8. Can you store Old Fashioned Oats unopened in their original container or does it need to be a plastic bottle? And how long will they last in either of these storage methods?

    1. Store the oats in plastic food safe containers. Two-liter soda bottles that have been cleaned out with hot water and a bit of soap work great for this. Oats have a lot longer shelf life than does the cardboard container they come in.

  9. I have oatmeal every day for breakfast . . .you say that's not unusual . . .well . . .here is how I eat it . I take my Pampered Chef Microwave covered pan and add 1/2 whole oats, 1 cup water and a dash of salt. Cook for two minutes. I then add 1 tsp butter and hot sauce to taste . . . yes . .I said it . . hot sauce. I know you all are probably thinking GROSS but it's so good and a different twist to oatmeal 🙂

    1. I, too, love savory oatmeal, not just sweet oatmeal. I add dried veggies (chard, fine diced carrot, onion) dried seaweed (sea kale or kelp), a little olive oil, toasted sesame seeds, garlic powder. Steel-cut oats, in a small crockpot overnight on low. Sticks to the ribs!

    1. Eileen, several of my sponsors carry oxy absorbers: Emergency Essentials, Ready Made Resources, Be Prepared Now.net all sell them. Compare prices and also how many absorbers are in a package. Some companies sell 50 or 100 to a package. That\’s great when you\’re packaging a lot of food in many containers, but if you\’re only going to do a few at a time, it can be tricky. Here\’s the deal. As soon as the package of absorbers are opened, they begin absorbing oxygen in the air. If you\’re only using 12 out of 50 or 100, you don\’t want all the extras to reach their saturation point with oxygen and then become useless. The solution is to repackage the extra absorbers with a vacuum sealer or look for them in smaller quantities.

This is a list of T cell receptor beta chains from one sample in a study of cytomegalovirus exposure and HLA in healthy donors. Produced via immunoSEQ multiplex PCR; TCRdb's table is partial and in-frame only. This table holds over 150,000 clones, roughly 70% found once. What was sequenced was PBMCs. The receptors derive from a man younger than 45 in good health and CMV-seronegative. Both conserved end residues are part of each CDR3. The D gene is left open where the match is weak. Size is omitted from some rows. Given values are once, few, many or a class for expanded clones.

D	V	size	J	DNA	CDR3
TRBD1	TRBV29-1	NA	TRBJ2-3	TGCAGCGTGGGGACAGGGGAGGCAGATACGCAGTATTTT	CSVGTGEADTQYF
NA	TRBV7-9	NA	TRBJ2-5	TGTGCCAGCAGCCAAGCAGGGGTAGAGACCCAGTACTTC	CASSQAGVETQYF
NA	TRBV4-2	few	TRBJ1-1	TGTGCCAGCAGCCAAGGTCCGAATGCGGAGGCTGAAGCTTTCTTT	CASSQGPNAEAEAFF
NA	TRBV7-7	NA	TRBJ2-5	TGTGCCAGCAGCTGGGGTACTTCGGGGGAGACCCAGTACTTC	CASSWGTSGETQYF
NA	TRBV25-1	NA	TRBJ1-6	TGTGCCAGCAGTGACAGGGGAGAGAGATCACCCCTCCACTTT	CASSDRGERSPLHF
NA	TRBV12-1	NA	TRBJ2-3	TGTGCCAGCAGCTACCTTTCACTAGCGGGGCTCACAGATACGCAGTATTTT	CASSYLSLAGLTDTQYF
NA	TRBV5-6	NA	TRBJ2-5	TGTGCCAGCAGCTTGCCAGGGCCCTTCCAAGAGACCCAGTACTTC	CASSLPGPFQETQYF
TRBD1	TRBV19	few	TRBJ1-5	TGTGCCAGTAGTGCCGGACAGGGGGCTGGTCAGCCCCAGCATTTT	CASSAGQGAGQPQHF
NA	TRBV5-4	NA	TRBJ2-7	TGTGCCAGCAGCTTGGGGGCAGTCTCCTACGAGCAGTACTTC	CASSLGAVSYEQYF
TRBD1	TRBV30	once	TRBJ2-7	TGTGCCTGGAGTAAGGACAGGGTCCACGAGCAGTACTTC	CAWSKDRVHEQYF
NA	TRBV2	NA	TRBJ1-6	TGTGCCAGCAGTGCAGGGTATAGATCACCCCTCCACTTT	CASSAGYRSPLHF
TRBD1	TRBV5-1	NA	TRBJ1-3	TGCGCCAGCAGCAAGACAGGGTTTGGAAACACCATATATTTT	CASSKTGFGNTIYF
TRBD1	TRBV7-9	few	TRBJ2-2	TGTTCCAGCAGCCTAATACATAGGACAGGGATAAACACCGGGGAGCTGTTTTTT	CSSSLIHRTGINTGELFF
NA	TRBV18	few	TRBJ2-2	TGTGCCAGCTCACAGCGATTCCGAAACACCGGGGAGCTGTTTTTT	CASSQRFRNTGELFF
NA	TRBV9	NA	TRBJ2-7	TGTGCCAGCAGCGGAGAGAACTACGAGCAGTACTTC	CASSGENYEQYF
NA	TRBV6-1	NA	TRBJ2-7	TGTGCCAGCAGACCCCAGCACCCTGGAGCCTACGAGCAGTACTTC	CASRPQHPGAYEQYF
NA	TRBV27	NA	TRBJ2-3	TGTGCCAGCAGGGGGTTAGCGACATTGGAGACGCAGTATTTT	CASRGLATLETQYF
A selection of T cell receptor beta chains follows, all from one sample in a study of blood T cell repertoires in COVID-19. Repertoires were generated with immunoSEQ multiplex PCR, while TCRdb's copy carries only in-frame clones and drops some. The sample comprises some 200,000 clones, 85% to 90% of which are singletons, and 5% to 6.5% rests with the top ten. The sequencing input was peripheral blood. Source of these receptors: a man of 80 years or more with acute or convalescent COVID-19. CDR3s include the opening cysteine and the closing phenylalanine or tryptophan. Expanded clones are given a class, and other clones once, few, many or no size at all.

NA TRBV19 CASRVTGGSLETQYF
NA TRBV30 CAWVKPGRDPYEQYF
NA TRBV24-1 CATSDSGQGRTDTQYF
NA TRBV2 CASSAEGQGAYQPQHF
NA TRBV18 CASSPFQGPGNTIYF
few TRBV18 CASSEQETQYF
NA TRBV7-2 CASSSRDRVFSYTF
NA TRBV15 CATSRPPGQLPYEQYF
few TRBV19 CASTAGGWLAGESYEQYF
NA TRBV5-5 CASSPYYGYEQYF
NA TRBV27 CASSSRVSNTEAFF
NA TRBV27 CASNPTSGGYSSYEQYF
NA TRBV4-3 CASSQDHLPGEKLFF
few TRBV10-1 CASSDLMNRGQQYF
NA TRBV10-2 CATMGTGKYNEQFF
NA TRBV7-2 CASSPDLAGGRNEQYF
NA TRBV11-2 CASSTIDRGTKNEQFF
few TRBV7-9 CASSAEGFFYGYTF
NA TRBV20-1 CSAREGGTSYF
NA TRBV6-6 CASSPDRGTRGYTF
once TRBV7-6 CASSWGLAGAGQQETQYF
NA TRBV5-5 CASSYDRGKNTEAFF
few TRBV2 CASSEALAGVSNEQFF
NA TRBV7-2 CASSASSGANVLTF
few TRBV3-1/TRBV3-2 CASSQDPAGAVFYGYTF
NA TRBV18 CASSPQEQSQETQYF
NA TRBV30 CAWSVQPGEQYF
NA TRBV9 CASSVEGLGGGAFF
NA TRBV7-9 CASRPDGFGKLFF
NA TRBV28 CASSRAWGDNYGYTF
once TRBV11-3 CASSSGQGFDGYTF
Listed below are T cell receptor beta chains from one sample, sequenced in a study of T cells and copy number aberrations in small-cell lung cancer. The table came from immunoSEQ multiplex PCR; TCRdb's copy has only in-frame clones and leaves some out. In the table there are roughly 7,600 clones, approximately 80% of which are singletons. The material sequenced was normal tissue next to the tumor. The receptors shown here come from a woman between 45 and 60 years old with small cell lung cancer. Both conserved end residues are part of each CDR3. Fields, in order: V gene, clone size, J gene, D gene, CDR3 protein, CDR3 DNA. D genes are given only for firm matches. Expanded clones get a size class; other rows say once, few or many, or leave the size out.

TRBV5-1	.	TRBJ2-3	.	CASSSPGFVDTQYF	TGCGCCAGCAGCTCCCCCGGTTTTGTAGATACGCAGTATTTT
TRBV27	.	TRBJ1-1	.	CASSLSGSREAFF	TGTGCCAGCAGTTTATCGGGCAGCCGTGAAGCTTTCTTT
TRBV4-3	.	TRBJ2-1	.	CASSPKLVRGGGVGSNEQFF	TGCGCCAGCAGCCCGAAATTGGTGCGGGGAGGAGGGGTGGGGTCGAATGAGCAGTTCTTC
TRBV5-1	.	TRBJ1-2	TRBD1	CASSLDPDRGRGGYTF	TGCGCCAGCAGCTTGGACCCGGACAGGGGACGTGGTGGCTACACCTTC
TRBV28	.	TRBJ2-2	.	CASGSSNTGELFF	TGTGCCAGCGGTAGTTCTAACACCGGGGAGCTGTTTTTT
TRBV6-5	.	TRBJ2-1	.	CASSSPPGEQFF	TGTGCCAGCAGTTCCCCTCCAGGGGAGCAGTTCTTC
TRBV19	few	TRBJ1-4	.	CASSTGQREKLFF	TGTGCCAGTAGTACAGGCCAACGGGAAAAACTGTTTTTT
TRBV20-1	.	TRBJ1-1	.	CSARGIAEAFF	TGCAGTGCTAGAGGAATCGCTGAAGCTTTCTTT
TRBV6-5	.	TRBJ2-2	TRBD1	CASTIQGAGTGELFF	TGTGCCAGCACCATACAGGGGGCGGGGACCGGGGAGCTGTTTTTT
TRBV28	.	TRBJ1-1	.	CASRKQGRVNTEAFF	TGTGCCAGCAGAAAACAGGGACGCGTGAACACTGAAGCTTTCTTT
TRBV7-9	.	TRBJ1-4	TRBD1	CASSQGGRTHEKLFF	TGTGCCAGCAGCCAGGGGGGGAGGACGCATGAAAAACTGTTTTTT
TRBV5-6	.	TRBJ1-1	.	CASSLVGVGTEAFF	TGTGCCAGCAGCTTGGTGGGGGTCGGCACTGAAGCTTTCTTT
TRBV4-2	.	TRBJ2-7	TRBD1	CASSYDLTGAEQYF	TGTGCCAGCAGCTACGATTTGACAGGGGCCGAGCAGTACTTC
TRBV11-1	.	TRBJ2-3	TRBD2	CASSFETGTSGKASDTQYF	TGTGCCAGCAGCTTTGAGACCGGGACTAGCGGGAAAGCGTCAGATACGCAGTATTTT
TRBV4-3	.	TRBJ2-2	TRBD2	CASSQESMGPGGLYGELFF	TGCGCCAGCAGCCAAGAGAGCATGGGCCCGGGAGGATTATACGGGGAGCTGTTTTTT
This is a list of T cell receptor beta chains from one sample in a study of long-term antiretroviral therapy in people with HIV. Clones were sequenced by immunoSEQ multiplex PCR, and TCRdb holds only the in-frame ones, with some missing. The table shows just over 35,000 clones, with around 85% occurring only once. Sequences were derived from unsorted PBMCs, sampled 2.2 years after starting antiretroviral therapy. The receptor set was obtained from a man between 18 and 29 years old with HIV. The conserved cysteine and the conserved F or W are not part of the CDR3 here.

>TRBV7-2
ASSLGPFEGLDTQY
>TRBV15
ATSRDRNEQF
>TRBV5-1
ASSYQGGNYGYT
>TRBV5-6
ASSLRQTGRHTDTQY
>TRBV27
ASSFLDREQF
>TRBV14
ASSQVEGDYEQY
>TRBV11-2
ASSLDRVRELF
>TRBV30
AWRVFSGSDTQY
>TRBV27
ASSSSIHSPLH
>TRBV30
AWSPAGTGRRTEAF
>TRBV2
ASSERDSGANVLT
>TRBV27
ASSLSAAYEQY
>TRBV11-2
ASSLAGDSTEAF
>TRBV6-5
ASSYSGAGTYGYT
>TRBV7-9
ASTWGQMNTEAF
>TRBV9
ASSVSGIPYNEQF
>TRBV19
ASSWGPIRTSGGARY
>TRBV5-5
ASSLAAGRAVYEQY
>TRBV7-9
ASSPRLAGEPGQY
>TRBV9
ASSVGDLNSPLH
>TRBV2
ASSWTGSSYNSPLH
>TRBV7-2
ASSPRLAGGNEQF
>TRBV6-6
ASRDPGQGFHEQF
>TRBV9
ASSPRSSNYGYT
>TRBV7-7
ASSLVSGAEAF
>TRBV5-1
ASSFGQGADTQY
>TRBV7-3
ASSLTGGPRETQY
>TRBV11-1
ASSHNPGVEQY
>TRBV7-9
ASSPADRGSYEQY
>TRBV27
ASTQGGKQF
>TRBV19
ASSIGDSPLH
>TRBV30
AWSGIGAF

1. When purchasing oats for long term storage do you need to put them in the freezer for 2 weeks in order to kill any insert eggs like you need to do with rice, flour and cornmeal? How long will the shelf life be when you package oats like this? Also do you think you could store Maltomeal the same way as oats for long term storage? I am totally new to all of this so forgive all the questions.

  10. I love historical stuff. For a lot of the middle ages people subsisted on ‘gruel.’ Yes, I know, not appetizing, but keeps you from starving. What is gruel, you ask? Thin soup of whatever cereal grains and seeds you can get, such as wheat, rye, flax seed, left-over bread crumbs from wherever, and oatmeal. Add anything you can get, bacon, butter, peas, carrots, onions, etc. It’s terribly bland but it’s better with some salt and pepper. Not really a delicious comfort food but in a survival situation it will keep you alive.